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How the Child Support Guidelines Defines Income

On Behalf of | Feb 2, 2016 | Child SupportFamily Law, Firm News

The Child Support Guidelines first set out a broad list of sources of income.
It is important to note that the definition applies to gross income from
any source, regardless of whether it is reported by the Internal Revenue
Service or the Department of Revenue. The sources listed range from obvious
sources, like salaries and wages, to other sources such as income derived
from interest in an estate, lottery winnings, and spousal support. Additionally,
self-employment income is defined as the gross income received minus any
ordinary and necessary expenses required to complete the work. The list
is not exhaustive, and ends with a catch-all provision for any other form
of income not listed.

Any public assistance benefit like TAFDC, SNAP, and SSI benefits are excluded
and do not fall under the Child Support Guidelines income definition.
Also, if a parent is receiving social security benefits or social security
disability benefits and the child receives a dependency benefit, this
income should be added to the gross income of the parent from which the
benefit derives. In some cases, the dependency benefit amount may exceed
the calculated child support obligation, and in that case the benefit
takes the place of any obligation. In the event that the amount of the
dependency benefit does not reach the amount calculated for child support,
the parent will need to pay the difference.

In regard to overtime income or income from a second job, the Court will
have to first look at certain factors before disregarding it. The Court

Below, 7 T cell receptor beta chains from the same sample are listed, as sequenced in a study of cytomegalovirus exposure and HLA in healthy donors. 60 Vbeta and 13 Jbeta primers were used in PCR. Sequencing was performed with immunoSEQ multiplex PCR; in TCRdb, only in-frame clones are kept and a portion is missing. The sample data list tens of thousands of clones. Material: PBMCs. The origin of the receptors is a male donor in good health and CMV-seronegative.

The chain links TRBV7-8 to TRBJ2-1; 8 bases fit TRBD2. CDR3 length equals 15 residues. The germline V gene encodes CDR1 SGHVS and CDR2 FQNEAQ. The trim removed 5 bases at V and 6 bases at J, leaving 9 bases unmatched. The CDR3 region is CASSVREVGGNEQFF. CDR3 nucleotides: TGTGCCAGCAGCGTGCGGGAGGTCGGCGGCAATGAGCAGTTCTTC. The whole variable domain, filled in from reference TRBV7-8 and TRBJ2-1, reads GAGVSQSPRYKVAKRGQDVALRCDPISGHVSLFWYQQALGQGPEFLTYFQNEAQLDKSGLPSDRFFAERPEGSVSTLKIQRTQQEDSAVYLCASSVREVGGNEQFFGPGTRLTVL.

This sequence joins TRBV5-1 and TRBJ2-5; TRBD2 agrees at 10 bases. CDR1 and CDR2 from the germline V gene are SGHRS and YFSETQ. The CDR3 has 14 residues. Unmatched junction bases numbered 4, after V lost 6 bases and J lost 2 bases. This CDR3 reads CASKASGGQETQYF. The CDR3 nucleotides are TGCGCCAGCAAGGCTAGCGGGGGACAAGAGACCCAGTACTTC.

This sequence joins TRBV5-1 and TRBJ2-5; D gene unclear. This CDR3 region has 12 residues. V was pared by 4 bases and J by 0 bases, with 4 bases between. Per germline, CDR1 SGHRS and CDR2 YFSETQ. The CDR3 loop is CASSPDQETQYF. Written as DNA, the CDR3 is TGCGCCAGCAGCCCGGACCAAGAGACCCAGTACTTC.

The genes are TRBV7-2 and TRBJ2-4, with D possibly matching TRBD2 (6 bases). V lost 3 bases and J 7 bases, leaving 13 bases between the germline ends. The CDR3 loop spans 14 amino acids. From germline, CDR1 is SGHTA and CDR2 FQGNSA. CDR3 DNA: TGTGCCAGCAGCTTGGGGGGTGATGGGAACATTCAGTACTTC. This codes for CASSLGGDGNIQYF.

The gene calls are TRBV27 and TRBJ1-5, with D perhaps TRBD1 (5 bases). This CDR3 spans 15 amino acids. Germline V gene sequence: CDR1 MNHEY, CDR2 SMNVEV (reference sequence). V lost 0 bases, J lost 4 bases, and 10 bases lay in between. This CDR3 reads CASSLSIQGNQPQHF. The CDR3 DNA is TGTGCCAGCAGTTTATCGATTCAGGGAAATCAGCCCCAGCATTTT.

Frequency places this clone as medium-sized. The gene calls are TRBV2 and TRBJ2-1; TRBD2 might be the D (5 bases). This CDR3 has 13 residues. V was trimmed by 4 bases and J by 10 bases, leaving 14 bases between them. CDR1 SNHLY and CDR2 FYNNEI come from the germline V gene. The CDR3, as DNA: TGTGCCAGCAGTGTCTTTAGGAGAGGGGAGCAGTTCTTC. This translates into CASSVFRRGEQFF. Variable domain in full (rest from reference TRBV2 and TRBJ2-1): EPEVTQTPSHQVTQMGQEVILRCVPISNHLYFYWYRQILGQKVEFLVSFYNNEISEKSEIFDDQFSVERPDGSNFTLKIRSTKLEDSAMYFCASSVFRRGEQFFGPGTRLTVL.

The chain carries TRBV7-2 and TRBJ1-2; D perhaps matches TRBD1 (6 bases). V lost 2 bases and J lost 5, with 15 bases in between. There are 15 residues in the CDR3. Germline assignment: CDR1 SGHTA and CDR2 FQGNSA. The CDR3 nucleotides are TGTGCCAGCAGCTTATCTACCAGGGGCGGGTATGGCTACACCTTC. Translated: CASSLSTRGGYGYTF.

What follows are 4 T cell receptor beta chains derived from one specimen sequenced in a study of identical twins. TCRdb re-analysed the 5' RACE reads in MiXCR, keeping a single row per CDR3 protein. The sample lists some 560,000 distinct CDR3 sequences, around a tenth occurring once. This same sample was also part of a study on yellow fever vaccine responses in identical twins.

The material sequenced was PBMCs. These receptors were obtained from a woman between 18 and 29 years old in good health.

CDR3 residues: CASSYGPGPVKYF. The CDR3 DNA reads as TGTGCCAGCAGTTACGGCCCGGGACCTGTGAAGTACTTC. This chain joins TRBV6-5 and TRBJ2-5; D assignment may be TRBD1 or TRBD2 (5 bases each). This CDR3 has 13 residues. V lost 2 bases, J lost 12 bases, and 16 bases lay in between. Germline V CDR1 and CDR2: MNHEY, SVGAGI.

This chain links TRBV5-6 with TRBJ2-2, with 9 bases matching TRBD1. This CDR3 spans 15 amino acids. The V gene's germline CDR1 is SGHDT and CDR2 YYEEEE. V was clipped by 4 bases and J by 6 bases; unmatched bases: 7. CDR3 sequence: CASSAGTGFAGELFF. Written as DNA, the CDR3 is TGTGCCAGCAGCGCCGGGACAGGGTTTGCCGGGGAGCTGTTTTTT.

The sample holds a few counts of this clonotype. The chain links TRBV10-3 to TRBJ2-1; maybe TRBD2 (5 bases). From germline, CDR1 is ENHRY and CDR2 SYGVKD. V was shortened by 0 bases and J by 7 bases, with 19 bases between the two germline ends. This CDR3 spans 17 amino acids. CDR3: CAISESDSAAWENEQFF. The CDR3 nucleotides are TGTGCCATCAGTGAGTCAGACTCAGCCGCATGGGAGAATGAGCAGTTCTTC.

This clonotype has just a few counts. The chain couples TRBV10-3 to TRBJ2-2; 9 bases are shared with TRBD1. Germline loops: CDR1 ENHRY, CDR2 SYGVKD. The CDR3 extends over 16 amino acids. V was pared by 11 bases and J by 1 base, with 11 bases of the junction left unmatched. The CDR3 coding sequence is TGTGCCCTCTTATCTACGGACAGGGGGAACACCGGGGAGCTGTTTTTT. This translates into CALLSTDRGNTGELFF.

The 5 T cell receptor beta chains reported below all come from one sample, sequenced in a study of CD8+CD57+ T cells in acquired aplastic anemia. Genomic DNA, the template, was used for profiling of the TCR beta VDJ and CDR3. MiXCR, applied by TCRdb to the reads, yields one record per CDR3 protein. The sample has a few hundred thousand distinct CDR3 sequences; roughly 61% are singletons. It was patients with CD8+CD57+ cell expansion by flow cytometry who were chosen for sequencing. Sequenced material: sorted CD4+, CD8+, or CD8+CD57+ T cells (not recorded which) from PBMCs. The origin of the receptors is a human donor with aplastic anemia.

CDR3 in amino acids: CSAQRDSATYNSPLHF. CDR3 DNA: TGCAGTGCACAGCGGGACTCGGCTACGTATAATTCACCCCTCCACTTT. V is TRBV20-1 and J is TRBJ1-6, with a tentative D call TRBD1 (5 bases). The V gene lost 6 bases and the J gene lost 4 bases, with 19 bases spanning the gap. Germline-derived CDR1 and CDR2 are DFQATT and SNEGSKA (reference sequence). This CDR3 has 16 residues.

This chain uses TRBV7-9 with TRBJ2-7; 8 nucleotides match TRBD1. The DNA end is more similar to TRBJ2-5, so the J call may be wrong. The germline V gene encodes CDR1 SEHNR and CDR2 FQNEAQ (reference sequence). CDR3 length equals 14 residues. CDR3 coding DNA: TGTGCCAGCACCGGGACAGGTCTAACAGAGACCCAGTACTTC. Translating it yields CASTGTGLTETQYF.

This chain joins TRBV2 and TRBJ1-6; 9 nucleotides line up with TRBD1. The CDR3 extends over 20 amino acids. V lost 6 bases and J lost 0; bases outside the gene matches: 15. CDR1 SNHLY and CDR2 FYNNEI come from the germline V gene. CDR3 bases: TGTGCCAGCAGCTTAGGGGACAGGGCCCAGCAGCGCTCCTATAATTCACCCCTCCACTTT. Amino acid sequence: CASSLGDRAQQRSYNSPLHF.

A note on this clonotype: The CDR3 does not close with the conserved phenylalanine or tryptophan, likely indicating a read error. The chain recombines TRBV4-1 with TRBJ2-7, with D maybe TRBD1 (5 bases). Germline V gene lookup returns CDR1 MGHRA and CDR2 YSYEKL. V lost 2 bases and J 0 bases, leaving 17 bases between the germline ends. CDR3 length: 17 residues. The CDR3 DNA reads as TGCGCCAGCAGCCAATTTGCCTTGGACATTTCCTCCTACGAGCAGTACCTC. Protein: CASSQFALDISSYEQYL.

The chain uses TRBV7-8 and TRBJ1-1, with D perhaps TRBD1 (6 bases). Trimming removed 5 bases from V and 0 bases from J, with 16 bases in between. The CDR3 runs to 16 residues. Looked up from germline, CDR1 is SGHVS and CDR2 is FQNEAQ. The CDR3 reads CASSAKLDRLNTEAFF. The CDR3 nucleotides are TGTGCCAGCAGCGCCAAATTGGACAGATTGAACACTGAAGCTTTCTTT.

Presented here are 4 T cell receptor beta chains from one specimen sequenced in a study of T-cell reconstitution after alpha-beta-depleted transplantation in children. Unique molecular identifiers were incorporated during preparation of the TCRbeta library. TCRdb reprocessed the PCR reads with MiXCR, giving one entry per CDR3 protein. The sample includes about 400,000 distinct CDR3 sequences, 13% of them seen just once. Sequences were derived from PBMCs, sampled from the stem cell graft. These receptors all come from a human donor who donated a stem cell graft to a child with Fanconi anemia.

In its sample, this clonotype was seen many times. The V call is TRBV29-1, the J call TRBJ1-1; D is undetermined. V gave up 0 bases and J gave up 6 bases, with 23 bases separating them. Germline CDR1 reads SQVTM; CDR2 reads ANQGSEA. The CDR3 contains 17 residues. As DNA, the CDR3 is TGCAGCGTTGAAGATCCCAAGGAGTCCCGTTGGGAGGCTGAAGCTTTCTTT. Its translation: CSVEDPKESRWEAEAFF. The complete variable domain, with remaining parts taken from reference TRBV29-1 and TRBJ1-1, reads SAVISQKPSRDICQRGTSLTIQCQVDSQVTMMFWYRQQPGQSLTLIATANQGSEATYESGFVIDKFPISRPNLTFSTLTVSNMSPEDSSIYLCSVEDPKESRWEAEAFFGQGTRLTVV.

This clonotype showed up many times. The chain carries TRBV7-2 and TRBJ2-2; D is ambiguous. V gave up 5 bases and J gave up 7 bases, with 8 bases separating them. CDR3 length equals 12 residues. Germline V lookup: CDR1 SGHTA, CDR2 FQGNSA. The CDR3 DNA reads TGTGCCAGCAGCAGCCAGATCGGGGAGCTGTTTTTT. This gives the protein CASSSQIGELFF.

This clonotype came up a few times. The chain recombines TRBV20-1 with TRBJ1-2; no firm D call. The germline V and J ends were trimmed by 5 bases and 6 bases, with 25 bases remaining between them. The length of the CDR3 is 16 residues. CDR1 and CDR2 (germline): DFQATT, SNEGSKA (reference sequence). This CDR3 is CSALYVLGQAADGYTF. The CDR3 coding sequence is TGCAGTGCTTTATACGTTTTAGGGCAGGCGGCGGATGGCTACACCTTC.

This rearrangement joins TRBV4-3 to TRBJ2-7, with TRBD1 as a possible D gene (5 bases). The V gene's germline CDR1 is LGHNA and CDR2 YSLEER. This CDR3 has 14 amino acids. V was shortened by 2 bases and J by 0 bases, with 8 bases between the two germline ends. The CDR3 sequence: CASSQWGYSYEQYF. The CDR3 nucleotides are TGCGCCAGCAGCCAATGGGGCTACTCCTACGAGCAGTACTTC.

will have to look at the history of the income, the expectation of the
continuation of that income, the needs of the parties and the children,
the impact the work schedule will have on the parenting plan, and whether
the job requires the extra work. The Court can choose how much of this
income to look at, if any at all, even if it was earned prior to the entry
of the child support order. If the order is already entered and the party
begins to work overtime or a second job only after the entry of the order,
it shall not be considered in a future child support order.

If any income is unreported, the Court may look at evidence presented and
choose to impute income to the parent. The Court may also increase the
income to account for the amount that is not going toward paying taxes.
The Court may also attribute income to a party in the event that he or
she is unemployed or underemployed and will look at factors such as education,
skills, or training to determine how much income to attribute. Finally,
the income of a non-parent guardian is not considered in these calculations.
The interests of the children is the primary focus in creating the Child
Support Guidelines and that policy is clear in the very broad definition
of income.